Size, of course. Trying to heft a 5 pound tool whilst drilling a 1mm hole at a strange angle in a tiny little metal figure is never fun. The smallest tool you can get without losing the power to actually do the job is the one you're after.

    And accessories. Just about everyone on the market uses the "Dremel standard", namely bits with a 1/8th inch shank, so pretty much any tool should take any bit. Various manufacturers offer attachments to turn the tool into everything from a tile cutter to a drill press to a plunge router... Do your research to figure out if you're interested in any of these, and buy accordingly. My biggest item to add on is Dremel's drill-style chuck. It lets you use a normal drill set for anything from 1/32" to the normal 1/8", which is absolutely great.

    My personal tool is Dremel's 10.8V Lithium cordless model and I'm very satisfied with it. Plenty of power available if I need it, nice variable speed, good battery life, and it's easy enough to work with freehand. I've sometimes wished for something akin to the Stylus model for sheer ease of use, though - the thing's tiny, really easy to work with, I think. It won't take that drill chuck, though - definitely a bummer.

    I think my best surprise trick is that you can actually use a Dremel as a makeshift lathe! Stick an appropriately sized piece of plastic rod (or even scrap sprue) into the tool, turn it on, and you can sand, file and cut it much like an actual lathe. Not generally that useful, but it has come in very handy from time to time.

    As for bits? Assorted cutter bits, some grinders and cutting discs, and a set of industrial burrs and drills that I picked up a few years back. Bit of everything, really.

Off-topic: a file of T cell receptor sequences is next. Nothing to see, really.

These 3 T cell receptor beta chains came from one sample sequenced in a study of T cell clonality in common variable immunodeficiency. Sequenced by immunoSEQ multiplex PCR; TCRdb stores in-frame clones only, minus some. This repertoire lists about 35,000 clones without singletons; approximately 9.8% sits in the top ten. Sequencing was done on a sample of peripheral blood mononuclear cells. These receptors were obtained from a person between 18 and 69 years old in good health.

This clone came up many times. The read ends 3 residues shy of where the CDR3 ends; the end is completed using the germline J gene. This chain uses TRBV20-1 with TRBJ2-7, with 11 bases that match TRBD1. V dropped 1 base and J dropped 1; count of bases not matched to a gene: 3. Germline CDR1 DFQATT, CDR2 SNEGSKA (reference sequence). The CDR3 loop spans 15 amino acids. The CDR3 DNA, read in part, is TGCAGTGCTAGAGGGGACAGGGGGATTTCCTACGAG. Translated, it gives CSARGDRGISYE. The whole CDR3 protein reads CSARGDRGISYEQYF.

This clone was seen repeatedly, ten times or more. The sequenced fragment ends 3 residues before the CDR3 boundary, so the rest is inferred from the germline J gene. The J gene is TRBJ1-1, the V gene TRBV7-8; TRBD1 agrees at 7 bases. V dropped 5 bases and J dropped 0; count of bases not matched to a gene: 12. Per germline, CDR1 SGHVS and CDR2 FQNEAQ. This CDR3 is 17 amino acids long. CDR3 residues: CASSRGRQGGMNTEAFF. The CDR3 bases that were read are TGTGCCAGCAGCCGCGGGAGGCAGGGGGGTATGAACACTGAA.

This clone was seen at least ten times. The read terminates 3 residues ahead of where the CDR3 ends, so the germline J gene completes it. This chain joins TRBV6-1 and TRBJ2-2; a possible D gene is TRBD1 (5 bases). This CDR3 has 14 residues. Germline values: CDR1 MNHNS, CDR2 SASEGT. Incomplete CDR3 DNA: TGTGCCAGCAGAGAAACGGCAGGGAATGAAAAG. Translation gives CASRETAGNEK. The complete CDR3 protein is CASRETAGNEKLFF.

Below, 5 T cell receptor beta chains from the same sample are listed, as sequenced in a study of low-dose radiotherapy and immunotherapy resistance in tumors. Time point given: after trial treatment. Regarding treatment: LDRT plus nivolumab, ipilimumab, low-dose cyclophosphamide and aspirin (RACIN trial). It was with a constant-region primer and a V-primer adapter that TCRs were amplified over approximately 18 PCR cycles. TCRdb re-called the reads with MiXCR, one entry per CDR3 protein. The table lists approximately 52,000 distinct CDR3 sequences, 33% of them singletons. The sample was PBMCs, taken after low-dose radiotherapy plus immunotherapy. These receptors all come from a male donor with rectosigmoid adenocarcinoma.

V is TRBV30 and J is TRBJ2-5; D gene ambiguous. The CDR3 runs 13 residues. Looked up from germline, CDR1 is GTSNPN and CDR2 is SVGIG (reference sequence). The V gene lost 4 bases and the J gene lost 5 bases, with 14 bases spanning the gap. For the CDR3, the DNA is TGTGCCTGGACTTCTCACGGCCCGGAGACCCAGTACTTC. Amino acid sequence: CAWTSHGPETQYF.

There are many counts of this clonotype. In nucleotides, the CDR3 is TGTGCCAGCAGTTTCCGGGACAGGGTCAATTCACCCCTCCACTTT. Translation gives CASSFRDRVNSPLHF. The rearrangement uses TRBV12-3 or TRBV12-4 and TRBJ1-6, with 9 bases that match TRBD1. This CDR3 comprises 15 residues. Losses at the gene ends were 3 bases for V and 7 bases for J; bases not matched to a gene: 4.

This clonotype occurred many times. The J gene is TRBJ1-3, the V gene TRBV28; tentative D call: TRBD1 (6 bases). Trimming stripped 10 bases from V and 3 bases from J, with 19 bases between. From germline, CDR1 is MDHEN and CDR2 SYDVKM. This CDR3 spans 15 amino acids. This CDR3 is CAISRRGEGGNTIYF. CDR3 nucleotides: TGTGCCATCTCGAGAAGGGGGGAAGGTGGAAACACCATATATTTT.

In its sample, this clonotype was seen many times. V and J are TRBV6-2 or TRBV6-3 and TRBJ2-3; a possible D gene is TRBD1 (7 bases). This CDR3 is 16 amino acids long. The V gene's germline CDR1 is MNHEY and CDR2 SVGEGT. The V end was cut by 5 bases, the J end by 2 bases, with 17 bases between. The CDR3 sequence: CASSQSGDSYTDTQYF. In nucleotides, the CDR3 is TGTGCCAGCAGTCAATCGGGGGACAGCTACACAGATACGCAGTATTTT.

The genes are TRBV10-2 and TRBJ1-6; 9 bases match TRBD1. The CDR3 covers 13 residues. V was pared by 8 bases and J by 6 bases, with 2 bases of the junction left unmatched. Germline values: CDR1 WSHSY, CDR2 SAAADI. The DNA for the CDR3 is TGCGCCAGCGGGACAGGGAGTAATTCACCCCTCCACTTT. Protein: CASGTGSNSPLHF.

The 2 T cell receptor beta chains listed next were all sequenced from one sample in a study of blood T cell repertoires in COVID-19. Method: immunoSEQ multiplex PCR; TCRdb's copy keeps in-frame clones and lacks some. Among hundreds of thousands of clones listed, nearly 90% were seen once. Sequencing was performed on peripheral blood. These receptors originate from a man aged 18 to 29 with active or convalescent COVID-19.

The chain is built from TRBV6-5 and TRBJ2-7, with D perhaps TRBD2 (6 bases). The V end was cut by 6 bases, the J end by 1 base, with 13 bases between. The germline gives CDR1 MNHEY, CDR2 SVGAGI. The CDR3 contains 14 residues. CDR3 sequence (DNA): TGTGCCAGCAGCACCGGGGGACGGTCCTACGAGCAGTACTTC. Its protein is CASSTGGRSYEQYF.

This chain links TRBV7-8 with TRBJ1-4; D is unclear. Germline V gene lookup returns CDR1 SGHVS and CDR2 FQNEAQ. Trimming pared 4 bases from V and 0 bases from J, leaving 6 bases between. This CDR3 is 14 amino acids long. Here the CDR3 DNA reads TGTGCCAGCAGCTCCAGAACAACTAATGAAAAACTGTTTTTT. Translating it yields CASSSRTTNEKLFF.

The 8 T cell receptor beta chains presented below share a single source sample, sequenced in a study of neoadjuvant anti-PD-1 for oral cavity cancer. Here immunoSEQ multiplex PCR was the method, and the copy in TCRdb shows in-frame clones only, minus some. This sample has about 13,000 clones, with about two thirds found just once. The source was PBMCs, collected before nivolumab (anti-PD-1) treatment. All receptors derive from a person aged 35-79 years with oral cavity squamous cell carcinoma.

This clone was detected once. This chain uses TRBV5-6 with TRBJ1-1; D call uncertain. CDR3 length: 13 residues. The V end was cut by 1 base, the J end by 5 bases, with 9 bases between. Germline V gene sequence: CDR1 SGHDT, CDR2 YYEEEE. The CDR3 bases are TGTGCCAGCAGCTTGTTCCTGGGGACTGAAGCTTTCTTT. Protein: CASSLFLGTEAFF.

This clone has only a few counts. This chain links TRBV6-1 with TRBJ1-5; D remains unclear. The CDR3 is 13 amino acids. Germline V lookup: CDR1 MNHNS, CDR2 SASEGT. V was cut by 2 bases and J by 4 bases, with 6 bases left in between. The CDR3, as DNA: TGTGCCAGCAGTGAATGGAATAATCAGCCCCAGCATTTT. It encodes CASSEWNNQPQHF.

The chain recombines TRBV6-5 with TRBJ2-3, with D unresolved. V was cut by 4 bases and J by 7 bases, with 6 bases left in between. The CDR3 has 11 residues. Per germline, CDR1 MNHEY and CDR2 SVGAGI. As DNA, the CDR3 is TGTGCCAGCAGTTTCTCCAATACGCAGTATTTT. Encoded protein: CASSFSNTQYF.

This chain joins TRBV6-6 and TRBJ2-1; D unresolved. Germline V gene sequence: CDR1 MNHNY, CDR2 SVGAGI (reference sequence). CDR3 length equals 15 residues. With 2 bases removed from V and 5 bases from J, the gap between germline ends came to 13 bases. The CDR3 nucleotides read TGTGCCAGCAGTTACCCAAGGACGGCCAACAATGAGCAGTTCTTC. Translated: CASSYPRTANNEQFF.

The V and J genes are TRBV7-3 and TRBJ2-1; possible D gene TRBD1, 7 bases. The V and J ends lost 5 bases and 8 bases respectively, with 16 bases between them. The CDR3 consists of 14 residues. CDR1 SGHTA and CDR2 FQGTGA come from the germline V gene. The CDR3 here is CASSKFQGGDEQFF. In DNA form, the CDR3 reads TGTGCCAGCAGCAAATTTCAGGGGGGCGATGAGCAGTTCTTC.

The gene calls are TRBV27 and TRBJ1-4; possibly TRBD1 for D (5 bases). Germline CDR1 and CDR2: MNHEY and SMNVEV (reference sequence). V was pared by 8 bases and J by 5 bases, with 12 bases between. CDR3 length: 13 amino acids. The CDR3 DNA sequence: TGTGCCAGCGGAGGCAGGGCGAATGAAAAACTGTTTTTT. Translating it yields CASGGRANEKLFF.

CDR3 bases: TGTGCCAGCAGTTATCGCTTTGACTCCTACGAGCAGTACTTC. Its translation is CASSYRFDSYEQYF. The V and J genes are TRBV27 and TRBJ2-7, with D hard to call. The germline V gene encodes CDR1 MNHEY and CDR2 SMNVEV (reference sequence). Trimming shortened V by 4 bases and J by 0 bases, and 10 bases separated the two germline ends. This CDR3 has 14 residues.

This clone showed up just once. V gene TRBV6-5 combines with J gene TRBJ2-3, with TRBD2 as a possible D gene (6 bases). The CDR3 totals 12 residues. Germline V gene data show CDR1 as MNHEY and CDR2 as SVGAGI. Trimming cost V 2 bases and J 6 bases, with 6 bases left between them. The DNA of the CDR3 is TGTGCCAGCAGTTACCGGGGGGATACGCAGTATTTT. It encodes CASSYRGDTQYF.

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  7. #6
    Cat-Herder Extraordinaire Meph's Avatar
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    Cool, that's some useful info Wraith, I have been looking into getting a Dremel myself, cheers!

  8. #7
    Senior Member matus's Avatar
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    I've got a B&Q own brand rotary tool. Considering what you'll need it to do i a hobby capacity lots of money for a branded item isn't worth it. This B&Q one has a years warranty so I would have been safe even if it did break (which it didn't)



    As you can see I have bought a selection of dremel branded accessories for it, they after all are the bits doing the cutting and need to be where you spend the money.

    Like Wraith said, I tend to run it on a low speed or you blink and half the mini is either worn away or melted

    I've found such tools are a little unwieldy. Mine did come with a stand a and big long adaptor thing adaptor. Basically you pt whatever bit you want in the pen shaped thing at the end of the adaptor and plug the other end into the tool and you end up with a much smaller and easier to maneuver tool, abit one with a cable coming out the back. You do get a slight lag when you turn it on as the cable inside which transmits the rotary action takes up any twist it can before the bit really moves. Its hard to explain, but not really an issue.